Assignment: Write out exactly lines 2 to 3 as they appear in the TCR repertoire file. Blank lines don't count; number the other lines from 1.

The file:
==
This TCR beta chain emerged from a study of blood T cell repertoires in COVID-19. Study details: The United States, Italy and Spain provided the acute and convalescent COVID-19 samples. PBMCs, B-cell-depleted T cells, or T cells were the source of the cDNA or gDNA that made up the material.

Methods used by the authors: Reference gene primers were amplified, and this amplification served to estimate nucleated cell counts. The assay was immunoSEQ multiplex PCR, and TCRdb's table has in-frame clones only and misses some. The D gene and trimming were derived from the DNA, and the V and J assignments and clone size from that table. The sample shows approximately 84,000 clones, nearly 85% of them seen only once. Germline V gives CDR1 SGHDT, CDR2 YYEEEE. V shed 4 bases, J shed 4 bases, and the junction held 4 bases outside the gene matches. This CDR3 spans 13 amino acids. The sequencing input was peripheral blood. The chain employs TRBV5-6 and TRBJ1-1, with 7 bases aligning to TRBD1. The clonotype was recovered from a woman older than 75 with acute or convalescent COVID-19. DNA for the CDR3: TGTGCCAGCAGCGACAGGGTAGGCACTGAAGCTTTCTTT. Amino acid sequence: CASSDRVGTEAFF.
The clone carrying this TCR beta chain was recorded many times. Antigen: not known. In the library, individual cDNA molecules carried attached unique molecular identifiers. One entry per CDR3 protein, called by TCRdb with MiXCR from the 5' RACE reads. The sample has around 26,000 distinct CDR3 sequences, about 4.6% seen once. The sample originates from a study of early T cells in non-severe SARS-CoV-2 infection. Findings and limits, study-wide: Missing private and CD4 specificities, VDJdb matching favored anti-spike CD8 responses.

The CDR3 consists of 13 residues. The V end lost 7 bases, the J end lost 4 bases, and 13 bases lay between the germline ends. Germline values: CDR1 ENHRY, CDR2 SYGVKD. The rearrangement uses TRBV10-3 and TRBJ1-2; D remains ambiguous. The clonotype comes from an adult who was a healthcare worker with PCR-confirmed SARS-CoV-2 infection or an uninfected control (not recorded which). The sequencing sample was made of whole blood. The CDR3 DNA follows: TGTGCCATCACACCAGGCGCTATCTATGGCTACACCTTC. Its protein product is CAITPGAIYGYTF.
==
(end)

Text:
Methods used by the authors: Reference gene primers were amplified, and this amplification served to estimate nucleated cell counts. The assay was immunoSEQ multiplex PCR, and TCRdb's table has in-frame clones only and misses some. The D gene and trimming were derived from the DNA, and the V and J assignments and clone size from that table. The sample shows approximately 84,000 clones, nearly 85% of them seen only once. Germline V gives CDR1 SGHDT, CDR2 YYEEEE. V shed 4 bases, J shed 4 bases, and the junction held 4 bases outside the gene matches. This CDR3 spans 13 amino acids. The sequencing input was peripheral blood. The chain employs TRBV5-6 and TRBJ1-1, with 7 bases aligning to TRBD1. The clonotype was recovered from a woman older than 75 with acute or convalescent COVID-19. DNA for the CDR3: TGTGCCAGCAGCGACAGGGTAGGCACTGAAGCTTTCTTT. Amino acid sequence: CASSDRVGTEAFF.
The clone carrying this TCR beta chain was recorded many times. Antigen: not known. In the library, individual cDNA molecules carried attached unique molecular identifiers. One entry per CDR3 protein, called by TCRdb with MiXCR from the 5' RACE reads. The sample has around 26,000 distinct CDR3 sequences, about 4.6% seen once. The sample originates from a study of early T cells in non-severe SARS-CoV-2 infection. Findings and limits, study-wide: Missing private and CD4 specificities, VDJdb matching favored anti-spike CD8 responses.